by Chris MaGee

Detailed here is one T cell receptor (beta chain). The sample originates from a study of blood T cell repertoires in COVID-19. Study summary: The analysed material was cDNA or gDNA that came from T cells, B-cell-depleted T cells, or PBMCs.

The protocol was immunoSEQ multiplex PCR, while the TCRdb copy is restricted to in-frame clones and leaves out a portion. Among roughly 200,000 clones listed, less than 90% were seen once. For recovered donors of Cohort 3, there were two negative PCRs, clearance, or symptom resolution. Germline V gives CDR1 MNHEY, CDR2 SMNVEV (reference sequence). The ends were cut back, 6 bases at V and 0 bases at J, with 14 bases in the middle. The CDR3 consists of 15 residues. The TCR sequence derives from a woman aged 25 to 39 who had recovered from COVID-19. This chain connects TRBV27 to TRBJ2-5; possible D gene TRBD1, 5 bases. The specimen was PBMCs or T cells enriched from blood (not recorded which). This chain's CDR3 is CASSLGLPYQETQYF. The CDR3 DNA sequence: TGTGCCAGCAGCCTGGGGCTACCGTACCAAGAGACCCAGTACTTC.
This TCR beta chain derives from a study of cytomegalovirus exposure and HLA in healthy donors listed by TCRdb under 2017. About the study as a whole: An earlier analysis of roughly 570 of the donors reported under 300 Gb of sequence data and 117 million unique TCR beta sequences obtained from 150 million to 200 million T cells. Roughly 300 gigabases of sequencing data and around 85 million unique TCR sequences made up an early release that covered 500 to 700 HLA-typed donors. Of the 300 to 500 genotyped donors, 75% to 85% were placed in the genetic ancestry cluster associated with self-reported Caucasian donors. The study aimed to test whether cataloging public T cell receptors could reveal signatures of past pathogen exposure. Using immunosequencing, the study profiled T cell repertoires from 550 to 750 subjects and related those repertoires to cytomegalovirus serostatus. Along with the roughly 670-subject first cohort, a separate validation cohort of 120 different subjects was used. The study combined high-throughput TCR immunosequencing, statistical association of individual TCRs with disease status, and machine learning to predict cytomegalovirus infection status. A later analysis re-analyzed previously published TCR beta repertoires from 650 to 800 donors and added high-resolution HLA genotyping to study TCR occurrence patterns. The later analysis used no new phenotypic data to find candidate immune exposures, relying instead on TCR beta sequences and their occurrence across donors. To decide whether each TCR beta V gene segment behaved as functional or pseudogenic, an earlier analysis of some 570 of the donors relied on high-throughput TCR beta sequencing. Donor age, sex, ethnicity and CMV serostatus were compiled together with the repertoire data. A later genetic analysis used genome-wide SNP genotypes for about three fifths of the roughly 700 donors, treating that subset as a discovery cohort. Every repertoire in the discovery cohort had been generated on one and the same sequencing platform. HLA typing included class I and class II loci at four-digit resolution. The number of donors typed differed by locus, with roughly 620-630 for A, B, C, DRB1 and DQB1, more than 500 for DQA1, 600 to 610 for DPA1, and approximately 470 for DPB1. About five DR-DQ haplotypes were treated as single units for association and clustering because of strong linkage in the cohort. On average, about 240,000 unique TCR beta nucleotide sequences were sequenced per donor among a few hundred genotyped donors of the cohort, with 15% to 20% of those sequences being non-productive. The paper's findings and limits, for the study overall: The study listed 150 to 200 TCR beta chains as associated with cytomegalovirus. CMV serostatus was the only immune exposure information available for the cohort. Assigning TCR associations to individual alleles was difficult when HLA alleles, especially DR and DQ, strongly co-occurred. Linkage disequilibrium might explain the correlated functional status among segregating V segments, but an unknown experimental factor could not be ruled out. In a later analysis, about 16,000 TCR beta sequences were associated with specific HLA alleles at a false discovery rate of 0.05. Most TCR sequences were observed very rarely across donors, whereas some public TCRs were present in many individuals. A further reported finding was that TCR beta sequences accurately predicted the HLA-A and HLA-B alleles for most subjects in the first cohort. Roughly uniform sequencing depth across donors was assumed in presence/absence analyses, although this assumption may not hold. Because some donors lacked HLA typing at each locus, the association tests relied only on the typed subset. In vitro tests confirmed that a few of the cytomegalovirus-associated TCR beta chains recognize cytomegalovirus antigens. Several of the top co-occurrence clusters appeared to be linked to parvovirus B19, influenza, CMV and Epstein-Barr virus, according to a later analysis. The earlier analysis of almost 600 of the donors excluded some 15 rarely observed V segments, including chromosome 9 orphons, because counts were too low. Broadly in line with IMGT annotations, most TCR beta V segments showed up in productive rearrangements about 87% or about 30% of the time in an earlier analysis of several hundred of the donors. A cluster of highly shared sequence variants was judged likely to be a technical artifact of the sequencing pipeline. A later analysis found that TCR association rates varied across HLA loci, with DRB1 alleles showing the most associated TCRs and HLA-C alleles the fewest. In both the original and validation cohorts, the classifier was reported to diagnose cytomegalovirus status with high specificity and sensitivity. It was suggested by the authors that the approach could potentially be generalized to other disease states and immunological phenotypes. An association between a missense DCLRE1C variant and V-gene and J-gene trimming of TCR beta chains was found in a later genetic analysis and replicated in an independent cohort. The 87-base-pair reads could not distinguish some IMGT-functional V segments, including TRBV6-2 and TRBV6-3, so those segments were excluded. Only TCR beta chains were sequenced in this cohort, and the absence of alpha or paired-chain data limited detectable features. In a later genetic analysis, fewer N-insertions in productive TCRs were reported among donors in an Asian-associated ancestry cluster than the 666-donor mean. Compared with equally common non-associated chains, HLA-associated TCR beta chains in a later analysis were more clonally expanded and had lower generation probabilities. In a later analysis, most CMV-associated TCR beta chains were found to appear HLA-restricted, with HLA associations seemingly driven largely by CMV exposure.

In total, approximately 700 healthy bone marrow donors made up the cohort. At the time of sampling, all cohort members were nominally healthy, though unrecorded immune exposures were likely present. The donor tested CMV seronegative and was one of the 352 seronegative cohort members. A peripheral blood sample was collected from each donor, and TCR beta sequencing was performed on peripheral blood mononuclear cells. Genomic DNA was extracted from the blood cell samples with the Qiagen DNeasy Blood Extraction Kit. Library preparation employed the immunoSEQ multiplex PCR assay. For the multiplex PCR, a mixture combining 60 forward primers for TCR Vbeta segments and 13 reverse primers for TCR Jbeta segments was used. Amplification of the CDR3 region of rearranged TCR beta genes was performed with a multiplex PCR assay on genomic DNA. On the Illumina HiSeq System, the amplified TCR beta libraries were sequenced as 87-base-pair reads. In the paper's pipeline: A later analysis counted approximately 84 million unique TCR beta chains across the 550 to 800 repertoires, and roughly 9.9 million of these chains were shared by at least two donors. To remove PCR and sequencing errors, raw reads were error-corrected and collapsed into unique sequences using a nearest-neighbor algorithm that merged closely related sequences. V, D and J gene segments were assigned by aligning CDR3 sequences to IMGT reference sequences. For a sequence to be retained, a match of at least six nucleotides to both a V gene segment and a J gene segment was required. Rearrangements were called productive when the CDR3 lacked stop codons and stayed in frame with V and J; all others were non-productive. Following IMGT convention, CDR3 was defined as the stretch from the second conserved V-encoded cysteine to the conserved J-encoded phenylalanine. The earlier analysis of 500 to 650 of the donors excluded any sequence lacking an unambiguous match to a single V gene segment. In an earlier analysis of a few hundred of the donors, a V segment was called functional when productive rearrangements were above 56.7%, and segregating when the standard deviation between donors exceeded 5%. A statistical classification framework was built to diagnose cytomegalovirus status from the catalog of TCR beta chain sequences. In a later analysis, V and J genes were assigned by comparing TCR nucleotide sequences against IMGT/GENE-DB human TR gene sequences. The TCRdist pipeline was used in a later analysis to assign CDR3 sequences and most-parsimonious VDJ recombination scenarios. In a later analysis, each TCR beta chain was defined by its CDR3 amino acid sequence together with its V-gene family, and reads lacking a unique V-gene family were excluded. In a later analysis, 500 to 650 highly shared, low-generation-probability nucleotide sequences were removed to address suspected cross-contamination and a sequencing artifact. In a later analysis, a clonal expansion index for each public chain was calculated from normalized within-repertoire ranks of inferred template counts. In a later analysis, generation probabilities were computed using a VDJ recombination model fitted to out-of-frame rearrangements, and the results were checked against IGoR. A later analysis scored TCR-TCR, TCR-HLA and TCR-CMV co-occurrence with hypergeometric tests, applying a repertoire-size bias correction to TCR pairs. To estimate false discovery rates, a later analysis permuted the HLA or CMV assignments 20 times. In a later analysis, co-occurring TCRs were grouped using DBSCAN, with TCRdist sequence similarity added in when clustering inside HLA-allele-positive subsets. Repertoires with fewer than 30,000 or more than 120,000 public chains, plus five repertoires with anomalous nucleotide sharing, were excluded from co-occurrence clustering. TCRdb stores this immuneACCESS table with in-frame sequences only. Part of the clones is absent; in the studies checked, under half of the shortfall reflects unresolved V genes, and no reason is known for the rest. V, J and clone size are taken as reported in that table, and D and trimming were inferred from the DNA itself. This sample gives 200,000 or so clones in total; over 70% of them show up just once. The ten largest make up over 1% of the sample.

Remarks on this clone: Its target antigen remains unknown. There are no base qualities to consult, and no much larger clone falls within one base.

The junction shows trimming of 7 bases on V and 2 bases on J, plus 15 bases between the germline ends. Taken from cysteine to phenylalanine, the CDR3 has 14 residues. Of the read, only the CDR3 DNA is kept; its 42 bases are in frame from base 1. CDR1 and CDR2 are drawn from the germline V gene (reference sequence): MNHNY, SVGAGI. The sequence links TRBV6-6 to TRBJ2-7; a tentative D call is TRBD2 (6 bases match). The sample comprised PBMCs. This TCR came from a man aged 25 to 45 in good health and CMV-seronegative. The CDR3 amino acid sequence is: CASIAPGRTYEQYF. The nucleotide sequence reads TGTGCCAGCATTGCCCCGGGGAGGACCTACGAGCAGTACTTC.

One amazing thing about Japanese cinema is it's long history. Motion pictures came to the country only a year after their creation in France in 1895 and although many of Japan's earliest films are now lost to us we do know that Japan almost immediately began to use this new technology from Europe. These first few decades of film in Japan is a fascinating era and one that Prof. Aaron Gerow is shining the spotlight on in his upcoming book "Visions of Japanese Modernity: Articulations of Cinema, Nation, and Spectatorship, 1895-1925". Gerow, Professor of Film Studies and East Asian Languages and Literatures at Yale University, has already published an insightful study of the films and career of Takeshi Kitano; but now with "Visions of Japanese Modernity" he'll give us a clearer picture of how the Japanese incorporated motion picture technology into their already existing narrative traditions. Specifically he explores the role of the Pure Film Movement, which advocated a more natural and less theatrical cinema, in the formation of Japanese feature films in the early 20th-century. Fascinating stuff. We can look forward to Prof. Gerow's book being released on May 10th from the University of California Press. Thanks to Aaron Gerow's blog for the word on this.
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